A Deeper Read Into Barnes & Noble's First Quarter

Let's read between the lines of Barnes & Noble's (NYSE: BKS  ) fiscal-first-quarter earnings release.

Investors are glowing on the relative strength of the Nook and the company's digital content sales, while physical book sales slip. BN.com sales, which include Nook offerings, rose 37% compared to last year, to $198 million, showing a comparable-sales increase of 65%. Not surprisingly, bricks-and-mortar sales decreased 3%, to $1 billion, with comparable-store sales falling 1.6%. The company's college segment similarly showed declining sales and comps.

Full-year guidance was fairly rosy, with the company projecting BN.com's comparable sales jumping 60% to 70%. B&N expects retail comps to increase 2% to 3%, as it's hoping to catch sales fallout in the ballpark of $150 million to $200 million from the liquidation of Borders stores. I'm skeptical of comps rising that much since the biggest comps increase in the past five years was only 1.8%, and that was back in 2007. The company expects its consolidated Nook business across all segments to double this year to $1.8 billion.

The company's balance sheet is starting to run a little light on cash, down to $22.4 million. That $204 million from Liberty Media (Nasdaq: LCAPA  ) could come in handy right about now. Digital sales are the only saving grace for the company, and the company is plunging all the profit from its retail bookstores into growing BN.com. The retail segment generated $45.5 million in EBITDA, covering some of the losses from the college and BN.com areas, which lost $69.1 million combined.

The only story here that might have a happy ending for shareholders is a turnaround story. I'm glad the company is recognizing the need to grow its fledgling digital offerings in the face of declining physical sales, since ignoring that trend was the fatal mistake that led to Borders' demise.

Things are starting to shape up with Barnes & Noble's digital strategy, and the benefits from Liberty Media's investment will start to sink in soon. The real test will be how the Nook stands up against Amazon.com's (Nasdaq: AMZN  ) Android tablet when it's released, since it will be more of a direct competitor than the highly specialized Kindle. Investing is a holistic process, and as a whole I don't see B&N as a worthwhile investment. It has some legitimate bright spots, but it also has some glaring weaknesses.

Fool contributor Evan Niu owns shares of Amazon.com, but he holds no other position in any company mentioned. Click here to see his holdings and a short bio. Motley Fool newsletter services have recommended buying shares of Amazon.com. Try any of our Foolish newsletter services free for 30 days. We Fools may not all hold the same opinions, but we all believe that considering a diverse range of insights makes us better investors. The Motley Fool has a disclosure policy.


Read/Post Comments (2) | Recommend This Article (1)

Comments from our Foolish Readers

Help us keep this a respectfully Foolish area! This is a place for our readers to discuss, debate, and learn more about the Foolish investing topic you read about above. Help us keep it clean and safe. If you believe a comment is abusive or otherwise violates our Fool's Rules, please report it via the Report this Comment Report this Comment icon found on every comment.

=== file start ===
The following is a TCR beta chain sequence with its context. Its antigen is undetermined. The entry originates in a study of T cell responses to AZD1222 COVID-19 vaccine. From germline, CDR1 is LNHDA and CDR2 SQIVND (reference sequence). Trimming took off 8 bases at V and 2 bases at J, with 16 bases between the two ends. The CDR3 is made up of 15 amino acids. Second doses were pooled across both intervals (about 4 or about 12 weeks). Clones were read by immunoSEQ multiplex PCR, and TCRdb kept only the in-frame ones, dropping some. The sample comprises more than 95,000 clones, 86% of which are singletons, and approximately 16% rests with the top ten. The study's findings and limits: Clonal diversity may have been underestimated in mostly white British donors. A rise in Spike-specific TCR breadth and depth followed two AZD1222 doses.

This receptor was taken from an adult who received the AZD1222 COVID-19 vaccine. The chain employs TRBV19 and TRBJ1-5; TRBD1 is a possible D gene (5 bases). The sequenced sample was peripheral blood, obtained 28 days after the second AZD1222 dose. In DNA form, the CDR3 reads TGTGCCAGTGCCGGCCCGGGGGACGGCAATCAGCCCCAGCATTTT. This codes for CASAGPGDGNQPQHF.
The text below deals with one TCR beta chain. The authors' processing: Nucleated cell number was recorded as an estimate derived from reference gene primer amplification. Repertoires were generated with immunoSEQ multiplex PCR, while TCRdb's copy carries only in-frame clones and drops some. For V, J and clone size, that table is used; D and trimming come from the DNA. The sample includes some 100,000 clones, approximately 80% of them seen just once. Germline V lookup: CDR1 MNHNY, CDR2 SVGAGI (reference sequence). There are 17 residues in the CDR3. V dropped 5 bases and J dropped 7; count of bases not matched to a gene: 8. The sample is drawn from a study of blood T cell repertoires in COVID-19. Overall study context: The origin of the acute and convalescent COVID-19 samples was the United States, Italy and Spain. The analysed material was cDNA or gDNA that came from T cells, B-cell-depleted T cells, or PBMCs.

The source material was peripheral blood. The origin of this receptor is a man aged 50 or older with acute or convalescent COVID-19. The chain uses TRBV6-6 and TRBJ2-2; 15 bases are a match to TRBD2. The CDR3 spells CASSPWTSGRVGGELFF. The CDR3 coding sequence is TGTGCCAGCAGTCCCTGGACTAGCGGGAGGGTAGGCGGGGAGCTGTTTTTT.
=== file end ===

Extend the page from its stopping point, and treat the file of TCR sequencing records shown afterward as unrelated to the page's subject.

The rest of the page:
• Report this Comment On September 01, 2011, at 5:18 PM, Popnfresh100 wrote:

    "Digital sales are the only saving grace for the company, and the company is plunging all the profit from its retail bookstores into growing BN.com."

    "ignoring that trend was the fatal mistake that led to Borders' demise."

    Wait- what?

    I like the nook, but the fact is, bookstores are profitable, digital and dot-com sales are not. Thus, the bookstores are the saving grace- not the other way around.

    Barnes and Noble management can run it's old-fashioned brick-and-mortar bookstores profitably, even with falling sales. Borders management could not- that is the only reason one died and the other survived. To suggest it had something to do with the nook is an oddly common misconception.

    This is true with BAMM as well- they still know how to make money.

  • Report this Comment On September 02, 2011, at 9:50 AM, TMFNewCow wrote:

    Popnfresh100,

    I can understand how contradictory that may sound, and it's absolutely true that the retail segment is the only profitable one. But from my point of view, I like to start my analysis at top line revenue and work my way down to net profit/(loss). So my assertion is that top line revenue in the retail segment is on a long-term declining trend, while digital sales are the exact opposite. Growing revenue is the first step towards long-term sustainable profitability. B&N is investing all the retail profit into the digital segment hoping for future growth/profitability there. I was taking a little more of a long-term look at the segments. Although the retail segment is currently the only profitable one, if its revenue continues to decline it will eventually become a financial drag.

    Thanks for reading,

    Evan

Add your comment.

Sponsored Links

Leaked: Apple's Next Smart Device
(Warning, it may shock you)
The secret is out... experts are predicting 458 million of these types of devices will be sold per year. 1 hyper-growth company stands to rake in maximum profit - and it's NOT Apple. Show me Apple's new smart gizmo!

DocumentId: 1547587, ~/Articles/ArticleHandler.aspx, 10/2/2014 11:01:36 AM

Report This Comment

Use this area to report a comment that you believe is in violation of the community guidelines. Our team will review the entry and take any appropriate action.

Sending report...


Advertisement